Dzhokhar Tsarnaev’s defense team rested today with brief but powerful testimony from Sister Helen Prejean, the Louisiana nun and noted anti-death-penalty advocate famously portrayed by Susan Sarandon in the 1995 film Dead Man Walking. The move, which the prosecution furiously attempted to block, was seen as a play to Boston’s largely Catholic (and presumably death-penalty-averse) population and to try to establish that Tsarnaev felt remorse — something that the defense had not yet accomplished.
Sister Helen was largely blocked by the court from speaking about her views on capital punishment. Instead, she recounted five meetings that she had with Tsarnaev in the past two months, during which the convicted bomber expressed regret and sadness about his actions. Her appearance was brief and quiet but resonated strongly in the courtroom. While the defense’s case included a parade of witnesses remembering Tsarnaev as a sweet and sensitive teen, until Prejean testified, there had been no window into his feelings about his crimes.
“I’m not sure he’d ever met a nun before but he was very open and receptive. It was pleasant, it was good,” she recalled of their first visit. “I walked in the room and I looked at his face and I remembered, Oh my God, he’s so young — which he is. And it just had that kind of spontaneity to it that you have with young people, because young people are open and more responsive. I sensed he was respectful. I felt it was pretty easy to establish a rapport.”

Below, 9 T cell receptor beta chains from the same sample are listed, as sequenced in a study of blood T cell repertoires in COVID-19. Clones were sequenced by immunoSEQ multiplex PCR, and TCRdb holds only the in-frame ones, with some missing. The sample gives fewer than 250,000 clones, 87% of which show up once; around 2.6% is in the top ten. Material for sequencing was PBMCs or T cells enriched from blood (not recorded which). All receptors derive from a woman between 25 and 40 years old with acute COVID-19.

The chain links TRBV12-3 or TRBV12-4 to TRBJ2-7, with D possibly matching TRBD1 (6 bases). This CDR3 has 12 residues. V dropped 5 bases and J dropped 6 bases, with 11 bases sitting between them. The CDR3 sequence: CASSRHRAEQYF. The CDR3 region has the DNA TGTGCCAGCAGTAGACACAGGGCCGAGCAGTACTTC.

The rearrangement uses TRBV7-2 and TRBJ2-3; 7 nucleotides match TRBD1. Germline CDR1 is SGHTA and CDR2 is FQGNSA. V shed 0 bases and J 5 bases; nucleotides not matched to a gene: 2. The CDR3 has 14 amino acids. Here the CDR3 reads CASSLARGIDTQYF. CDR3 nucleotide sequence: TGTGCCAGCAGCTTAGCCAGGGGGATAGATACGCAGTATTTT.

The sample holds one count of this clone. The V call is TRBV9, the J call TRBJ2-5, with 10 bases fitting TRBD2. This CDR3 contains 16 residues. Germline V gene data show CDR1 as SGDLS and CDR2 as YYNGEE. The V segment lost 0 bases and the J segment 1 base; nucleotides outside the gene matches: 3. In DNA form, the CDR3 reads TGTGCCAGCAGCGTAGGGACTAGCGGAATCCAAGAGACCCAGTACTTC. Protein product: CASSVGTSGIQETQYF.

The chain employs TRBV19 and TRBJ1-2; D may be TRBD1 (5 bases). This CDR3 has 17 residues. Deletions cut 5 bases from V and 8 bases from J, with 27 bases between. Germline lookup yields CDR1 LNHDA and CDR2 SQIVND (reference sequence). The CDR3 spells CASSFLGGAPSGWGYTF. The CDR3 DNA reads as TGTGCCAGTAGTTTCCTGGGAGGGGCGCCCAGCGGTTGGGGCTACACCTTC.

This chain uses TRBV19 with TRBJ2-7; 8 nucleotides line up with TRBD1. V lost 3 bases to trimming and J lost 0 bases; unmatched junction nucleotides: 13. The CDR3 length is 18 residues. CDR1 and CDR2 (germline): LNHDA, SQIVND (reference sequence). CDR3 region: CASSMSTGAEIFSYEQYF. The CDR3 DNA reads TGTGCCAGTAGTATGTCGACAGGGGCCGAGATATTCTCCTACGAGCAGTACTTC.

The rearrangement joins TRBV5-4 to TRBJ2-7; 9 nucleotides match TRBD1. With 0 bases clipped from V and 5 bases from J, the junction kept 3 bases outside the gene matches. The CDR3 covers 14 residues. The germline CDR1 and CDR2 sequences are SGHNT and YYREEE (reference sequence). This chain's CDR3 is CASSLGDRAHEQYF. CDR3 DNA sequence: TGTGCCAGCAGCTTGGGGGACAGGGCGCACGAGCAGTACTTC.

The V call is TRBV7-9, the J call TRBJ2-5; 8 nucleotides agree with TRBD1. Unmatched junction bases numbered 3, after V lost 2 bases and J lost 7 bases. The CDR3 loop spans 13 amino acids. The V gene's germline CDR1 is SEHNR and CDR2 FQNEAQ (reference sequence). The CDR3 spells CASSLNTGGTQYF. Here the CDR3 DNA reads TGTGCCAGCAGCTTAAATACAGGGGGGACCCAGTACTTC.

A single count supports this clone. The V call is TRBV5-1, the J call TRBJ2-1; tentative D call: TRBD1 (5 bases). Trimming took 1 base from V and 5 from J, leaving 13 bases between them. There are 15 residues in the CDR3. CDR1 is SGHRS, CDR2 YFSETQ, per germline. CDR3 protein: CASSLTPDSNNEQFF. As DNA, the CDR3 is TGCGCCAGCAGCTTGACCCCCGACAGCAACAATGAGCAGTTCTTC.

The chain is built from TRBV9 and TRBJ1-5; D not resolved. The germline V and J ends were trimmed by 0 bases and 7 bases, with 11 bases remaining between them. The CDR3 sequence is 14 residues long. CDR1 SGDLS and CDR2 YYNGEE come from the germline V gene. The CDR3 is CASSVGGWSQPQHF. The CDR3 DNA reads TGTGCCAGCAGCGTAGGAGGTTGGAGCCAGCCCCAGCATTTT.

Sister Helen explained that she had studied the Koran prior to her trip to see him, in order to broach a faith-based connection. The two spoke about her work and she talked with him about the Catholic Church’s strong opposition stance on the death penalty. “We had definite disagreements … [but he was] always respectful,” she said. After working to gain his trust, she asked him about his role in the bombing and the victims of the attack. “He said it emphatically, he said no one deserves to suffer like they did,” she said, describing him as “absolutely sincere.”
Despite being severely limited in her line of questioning, Conrad was intent on getting Prejean’s words to strike against the notion that Tsarnaev felt no remorse. “It had pain in it,” she said of his voice. “Actually, when he said what he did about ‘nobody deserves that,’ I just had every reason to think that he was taking it in and that he was generally sorry for what he did.”
Taken without the broader context of everything that’s been said in the Boston courtroom over the course of weeks, Prejean’s testimony might seem to be of modest value. Certainly, for many observers, referring to the people he killed in the bombing as “underserving” victims falls very short of any type of significant regret. And yet, the image of a young man discussing his feelings with one of America’s most visible emissaries of the Catholic Church may be the defense’s best hope when it comes to staving off the death penalty. When the jury begins deliberating later this week, it might take only one juror feeling moved by Prejean’s words — or the teachings of Catholicism — for Tsarnaev to find himself spared.